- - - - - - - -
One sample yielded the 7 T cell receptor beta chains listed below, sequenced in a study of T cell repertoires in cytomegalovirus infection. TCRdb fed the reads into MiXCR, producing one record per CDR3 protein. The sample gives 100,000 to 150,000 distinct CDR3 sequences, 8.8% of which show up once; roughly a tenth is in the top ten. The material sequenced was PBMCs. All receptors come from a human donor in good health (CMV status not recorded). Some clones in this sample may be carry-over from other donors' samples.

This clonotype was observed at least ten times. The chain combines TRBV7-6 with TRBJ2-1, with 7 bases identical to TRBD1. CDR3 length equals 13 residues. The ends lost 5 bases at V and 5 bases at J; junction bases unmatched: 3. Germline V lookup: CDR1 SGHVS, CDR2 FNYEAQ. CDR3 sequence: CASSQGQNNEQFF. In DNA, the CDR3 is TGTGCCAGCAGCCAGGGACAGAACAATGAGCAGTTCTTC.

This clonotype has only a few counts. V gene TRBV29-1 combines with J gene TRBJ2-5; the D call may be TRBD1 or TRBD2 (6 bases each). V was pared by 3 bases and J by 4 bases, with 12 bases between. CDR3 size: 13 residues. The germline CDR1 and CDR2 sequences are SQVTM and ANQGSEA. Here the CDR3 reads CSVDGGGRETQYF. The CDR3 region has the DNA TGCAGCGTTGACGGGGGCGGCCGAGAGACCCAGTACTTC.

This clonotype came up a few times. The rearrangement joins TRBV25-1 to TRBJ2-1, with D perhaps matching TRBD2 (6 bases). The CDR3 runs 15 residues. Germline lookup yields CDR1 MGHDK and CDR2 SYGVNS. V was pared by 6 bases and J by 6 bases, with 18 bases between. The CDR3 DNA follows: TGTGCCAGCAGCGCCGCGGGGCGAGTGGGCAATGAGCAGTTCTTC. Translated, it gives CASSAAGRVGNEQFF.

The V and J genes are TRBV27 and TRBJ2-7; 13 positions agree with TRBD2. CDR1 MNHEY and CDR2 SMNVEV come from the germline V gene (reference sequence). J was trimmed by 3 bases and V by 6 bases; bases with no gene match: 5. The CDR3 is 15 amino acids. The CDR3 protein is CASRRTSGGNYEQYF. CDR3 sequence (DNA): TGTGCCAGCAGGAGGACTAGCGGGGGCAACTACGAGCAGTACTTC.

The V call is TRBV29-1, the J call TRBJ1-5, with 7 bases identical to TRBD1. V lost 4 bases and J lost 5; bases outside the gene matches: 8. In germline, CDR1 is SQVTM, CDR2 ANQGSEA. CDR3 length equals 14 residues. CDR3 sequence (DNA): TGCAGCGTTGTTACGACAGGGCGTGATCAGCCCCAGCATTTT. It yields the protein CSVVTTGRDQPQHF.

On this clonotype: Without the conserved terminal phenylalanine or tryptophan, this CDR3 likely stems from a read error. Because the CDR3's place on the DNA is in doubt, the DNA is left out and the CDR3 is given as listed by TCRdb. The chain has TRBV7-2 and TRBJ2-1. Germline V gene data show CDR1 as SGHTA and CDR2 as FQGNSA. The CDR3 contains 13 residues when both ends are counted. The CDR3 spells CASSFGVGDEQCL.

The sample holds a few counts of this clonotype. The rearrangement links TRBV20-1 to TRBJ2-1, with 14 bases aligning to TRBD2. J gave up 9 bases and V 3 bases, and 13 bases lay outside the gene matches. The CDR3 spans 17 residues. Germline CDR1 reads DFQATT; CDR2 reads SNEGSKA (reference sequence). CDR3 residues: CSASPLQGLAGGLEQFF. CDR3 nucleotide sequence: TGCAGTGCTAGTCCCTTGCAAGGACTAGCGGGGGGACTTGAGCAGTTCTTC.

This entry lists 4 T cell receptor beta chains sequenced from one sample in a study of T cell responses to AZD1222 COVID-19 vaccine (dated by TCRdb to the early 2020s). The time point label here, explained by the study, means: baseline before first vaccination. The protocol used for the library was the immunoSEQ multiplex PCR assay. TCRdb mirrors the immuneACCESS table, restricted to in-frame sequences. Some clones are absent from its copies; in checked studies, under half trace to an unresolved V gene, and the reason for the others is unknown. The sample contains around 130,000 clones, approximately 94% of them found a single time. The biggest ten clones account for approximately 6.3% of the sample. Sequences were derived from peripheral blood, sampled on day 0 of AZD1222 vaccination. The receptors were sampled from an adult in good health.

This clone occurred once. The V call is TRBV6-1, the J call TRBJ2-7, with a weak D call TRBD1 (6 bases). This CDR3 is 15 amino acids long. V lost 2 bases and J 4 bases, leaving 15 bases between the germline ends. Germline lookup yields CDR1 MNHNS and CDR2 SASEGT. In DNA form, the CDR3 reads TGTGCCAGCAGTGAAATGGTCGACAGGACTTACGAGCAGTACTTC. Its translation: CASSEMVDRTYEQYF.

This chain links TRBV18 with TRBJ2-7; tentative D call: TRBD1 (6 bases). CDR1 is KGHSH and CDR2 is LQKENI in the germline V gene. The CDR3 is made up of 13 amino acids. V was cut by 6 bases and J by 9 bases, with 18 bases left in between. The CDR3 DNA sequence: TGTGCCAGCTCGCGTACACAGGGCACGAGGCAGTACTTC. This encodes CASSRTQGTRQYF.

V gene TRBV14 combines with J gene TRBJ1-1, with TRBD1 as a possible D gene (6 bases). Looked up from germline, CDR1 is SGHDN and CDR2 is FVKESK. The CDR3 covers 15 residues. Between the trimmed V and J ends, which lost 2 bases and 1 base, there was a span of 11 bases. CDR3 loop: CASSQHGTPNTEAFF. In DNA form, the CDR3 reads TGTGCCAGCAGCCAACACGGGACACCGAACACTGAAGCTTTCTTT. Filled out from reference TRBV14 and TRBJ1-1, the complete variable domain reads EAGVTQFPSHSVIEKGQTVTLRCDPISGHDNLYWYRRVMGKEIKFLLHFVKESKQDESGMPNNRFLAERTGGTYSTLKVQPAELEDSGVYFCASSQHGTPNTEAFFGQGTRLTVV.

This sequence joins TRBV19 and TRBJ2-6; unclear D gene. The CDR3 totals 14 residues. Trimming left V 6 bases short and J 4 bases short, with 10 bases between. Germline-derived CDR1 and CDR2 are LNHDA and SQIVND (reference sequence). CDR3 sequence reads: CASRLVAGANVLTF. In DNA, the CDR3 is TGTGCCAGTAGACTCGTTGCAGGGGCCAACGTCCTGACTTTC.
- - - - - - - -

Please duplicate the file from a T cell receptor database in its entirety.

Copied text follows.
One sample yielded the 7 T cell receptor beta chains listed below, sequenced in a study of T cell repertoires in cytomegalovirus infection. TCRdb fed the reads into MiXCR, producing one record per CDR3 protein. The sample gives 100,000 to 150,000 distinct CDR3 sequences, 8.8% of which show up once; roughly a tenth is in the top ten. The material sequenced was PBMCs. All receptors come from a human donor in good health (CMV status not recorded). Some clones in this sample may be carry-over from other donors' samples.

This clonotype was observed at least ten times. The chain combines TRBV7-6 with TRBJ2-1, with 7 bases identical to TRBD1. CDR3 length equals 13 residues. The ends lost 5 bases at V and 5 bases at J; junction bases unmatched: 3. Germline V lookup: CDR1 SGHVS, CDR2 FNYEAQ. CDR3 sequence: CASSQGQNNEQFF. In DNA, the CDR3 is TGTGCCAGCAGCCAGGGACAGAACAATGAGCAGTTCTTC.

This clonotype has only a few counts. V gene TRBV29-1 combines with J gene TRBJ2-5; the D call may be TRBD1 or TRBD2 (6 bases each). V was pared by 3 bases and J by 4 bases, with 12 bases between. CDR3 size: 13 residues. The germline CDR1 and CDR2 sequences are SQVTM and ANQGSEA. Here the CDR3 reads CSVDGGGRETQYF. The CDR3 region has the DNA TGCAGCGTTGACGGGGGCGGCCGAGAGACCCAGTACTTC.

This clonotype came up a few times. The rearrangement joins TRBV25-1 to TRBJ2-1, with D perhaps matching TRBD2 (6 bases). The CDR3 runs 15 residues. Germline lookup yields CDR1 MGHDK and CDR2 SYGVNS. V was pared by 6 bases and J by 6 bases, with 18 bases between. The CDR3 DNA follows: TGTGCCAGCAGCGCCGCGGGGCGAGTGGGCAATGAGCAGTTCTTC. Translated, it gives CASSAAGRVGNEQFF.

The V and J genes are TRBV27 and TRBJ2-7; 13 positions agree with TRBD2. CDR1 MNHEY and CDR2 SMNVEV come from the germline V gene (reference sequence). J was trimmed by 3 bases and V by 6 bases; bases with no gene match: 5. The CDR3 is 15 amino acids. The CDR3 protein is CASRRTSGGNYEQYF. CDR3 sequence (DNA): TGTGCCAGCAGGAGGACTAGCGGGGGCAACTACGAGCAGTACTTC.

The V call is TRBV29-1, the J call TRBJ1-5, with 7 bases identical to TRBD1. V lost 4 bases and J lost 5; bases outside the gene matches: 8. In germline, CDR1 is SQVTM, CDR2 ANQGSEA. CDR3 length equals 14 residues. CDR3 sequence (DNA): TGCAGCGTTGTTACGACAGGGCGTGATCAGCCCCAGCATTTT. It yields the protein CSVVTTGRDQPQHF.

On this clonotype: Without the conserved terminal phenylalanine or tryptophan, this CDR3 likely stems from a read error. Because the CDR3's place on the DNA is in doubt, the DNA is left out and the CDR3 is given as listed by TCRdb. The chain has TRBV7-2 and TRBJ2-1. Germline V gene data show CDR1 as SGHTA and CDR2 as FQGNSA. The CDR3 contains 13 residues when both ends are counted. The CDR3 spells CASSFGVGDEQCL.

The sample holds a few counts of this clonotype. The rearrangement links TRBV20-1 to TRBJ2-1, with 14 bases aligning to TRBD2. J gave up 9 bases and V 3 bases, and 13 bases lay outside the gene matches. The CDR3 spans 17 residues. Germline CDR1 reads DFQATT; CDR2 reads SNEGSKA (reference sequence). CDR3 residues: CSASPLQGLAGGLEQFF. CDR3 nucleotide sequence: TGCAGTGCTAGTCCCTTGCAAGGACTAGCGGGGGGACTTGAGCAGTTCTTC.

This entry lists 4 T cell receptor beta chains sequenced from one sample in a study of T cell responses to AZD1222 COVID-19 vaccine (dated by TCRdb to the early 2020s). The time point label here, explained by the study, means: baseline before first vaccination. The protocol used for the library was the immunoSEQ multiplex PCR assay. TCRdb mirrors the immuneACCESS table, restricted to in-frame sequences. Some clones are absent from its copies; in checked studies, under half trace to an unresolved V gene, and the reason for the others is unknown. The sample contains around 130,000 clones, approximately 94% of them found a single time. The biggest ten clones account for approximately 6.3% of the sample. Sequences were derived from peripheral blood, sampled on day 0 of AZD1222 vaccination. The receptors were sampled from an adult in good health.

This clone occurred once. The V call is TRBV6-1, the J call TRBJ2-7, with a weak D call TRBD1 (6 bases). This CDR3 is 15 amino acids long. V lost 2 bases and J 4 bases, leaving 15 bases between the germline ends. Germline lookup yields CDR1 MNHNS and CDR2 SASEGT. In DNA form, the CDR3 reads TGTGCCAGCAGTGAAATGGTCGACAGGACTTACGAGCAGTACTTC. Its translation: CASSEMVDRTYEQYF.

This chain links TRBV18 with TRBJ2-7; tentative D call: TRBD1 (6 bases). CDR1 is KGHSH and CDR2 is LQKENI in the germline V gene. The CDR3 is made up of 13 amino acids. V was cut by 6 bases and J by 9 bases, with 18 bases left in between. The CDR3 DNA sequence: TGTGCCAGCTCGCGTACACAGGGCACGAGGCAGTACTTC. This encodes CASSRTQGTRQYF.

V gene TRBV14 combines with J gene TRBJ1-1, with TRBD1 as a possible D gene (6 bases). Looked up from germline, CDR1 is SGHDN and CDR2 is FVKESK. The CDR3 covers 15 residues. Between the trimmed V and J ends, which lost 2 bases and 1 base, there was a span of 11 bases. CDR3 loop: CASSQHGTPNTEAFF. In DNA form, the CDR3 reads TGTGCCAGCAGCCAACACGGGACACCGAACACTGAAGCTTTCTTT. Filled out from reference TRBV14 and TRBJ1-1, the complete variable domain reads EAGVTQFPSHSVIEKGQTVTLRCDPISGHDNLYWYRRVMGKEIKFLLHFVKESKQDESGMPNNRFLAERTGGTYSTLKVQPAELEDSGVYFCASSQHGTPNTEAFFGQGTRLTVV.

This sequence joins TRBV19 and TRBJ2-6; unclear D gene. The CDR3 totals 14 residues. Trimming left V 6 bases short and J 4 bases short, with 10 bases between. Germline-derived CDR1 and CDR2 are LNHDA and SQIVND (reference sequence). CDR3 sequence reads: CASRLVAGANVLTF. In DNA, the CDR3 is TGTGCCAGTAGACTCGTTGCAGGGGCCAACGTCCTGACTTTC.